Research is telling us that meditation can make us better friends, better parents, and better performers in the workplace. But did you know it can make us better spenders, too?
As we learned in our interview with Ariel Garten, meditation helps us to focus our attention in three ways:
- It gives us control over our amygdala (our “fight or flight” trigger).
- It gives us control of our emotions – namely, our negative ones.
- It gives us a greater understanding of our needs – emotional and physical.
Believe it or not, we need all of these skills when it comes to spending money. Because every time we open our wallet, we’re making a choice. These skills give us the power to choose wisely.
Combatting Compulsive Spending
Many of us reward good behavior – or make up for sadness – with impulsive, unnecessary purchases. We treat ourselves to a new pair of shoes or a night of strong drinks without considering the consequences…and then panic when we can’t pay off our credit card debt.
The more frequently we meditate, the better we become at redirecting our attention from the negative thoughts that drive us to make impulsive purchases. We lose the sense of entitlement we feel when receive our paycheck. We lose the sense of self-pity we feel when life doesn’t go our way. We lose the need to seek instant gratification – and the need to blow our hard-earned cash.
Instead, we learn to recognize abundance within ourselves and the world around us, that does not need to be supplemented with stuff.
Understanding What’s Meaningful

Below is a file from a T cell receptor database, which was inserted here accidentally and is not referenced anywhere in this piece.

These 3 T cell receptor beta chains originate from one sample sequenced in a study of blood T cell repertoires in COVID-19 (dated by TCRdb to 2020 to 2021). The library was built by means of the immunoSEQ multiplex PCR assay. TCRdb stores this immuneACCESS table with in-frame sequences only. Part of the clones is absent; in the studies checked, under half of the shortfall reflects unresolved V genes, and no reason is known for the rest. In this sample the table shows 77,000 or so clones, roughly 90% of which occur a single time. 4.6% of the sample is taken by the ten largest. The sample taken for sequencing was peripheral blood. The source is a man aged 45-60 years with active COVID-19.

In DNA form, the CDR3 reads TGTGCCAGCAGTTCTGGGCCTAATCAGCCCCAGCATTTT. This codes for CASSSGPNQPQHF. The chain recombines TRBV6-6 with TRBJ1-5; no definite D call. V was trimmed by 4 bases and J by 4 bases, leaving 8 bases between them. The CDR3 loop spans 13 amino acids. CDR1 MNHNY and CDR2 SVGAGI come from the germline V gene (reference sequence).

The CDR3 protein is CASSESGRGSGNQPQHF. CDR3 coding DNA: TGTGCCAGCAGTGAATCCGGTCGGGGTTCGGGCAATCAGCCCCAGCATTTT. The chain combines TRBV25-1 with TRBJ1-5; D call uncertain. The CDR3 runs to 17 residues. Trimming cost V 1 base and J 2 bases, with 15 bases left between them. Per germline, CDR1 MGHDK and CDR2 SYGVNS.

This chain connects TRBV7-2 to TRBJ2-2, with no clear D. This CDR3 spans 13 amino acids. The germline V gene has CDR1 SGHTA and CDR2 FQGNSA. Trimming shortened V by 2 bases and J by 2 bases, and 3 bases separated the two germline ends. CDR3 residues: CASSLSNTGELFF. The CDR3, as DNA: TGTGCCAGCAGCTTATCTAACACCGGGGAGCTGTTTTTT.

In our consumer-driven society, it’s easy to confuse living well for having lots of things. We are bombarded with advertisements that tell us our lives are improved with products. And with that, we are surrounded by friends, peers and relatives who burn their money left and right in order to maintain a sense of contentment.
Meditation teaches us to become conscious spenders. It teaches us introspection, which leads to self-awareness, and the ability understand what’s meaningful to us, and what isn’t. When we direct our attention only towards the things that are good for us, we stop paying attention to things that we don’t need. We stop paying for things that don’t produce a positive return on expense – financial, emotional or otherwise.
We open our wallets willingly for the things that truly serve us – like education and experiences – but otherwise keep them closed.
In all, meditation teaches us to be more thoughtful and more calculated in our decisions. When we are able to recognize goodness, and gravitate only towards meaning, then we lose the space for destructive habits, like compulsive and careless spending.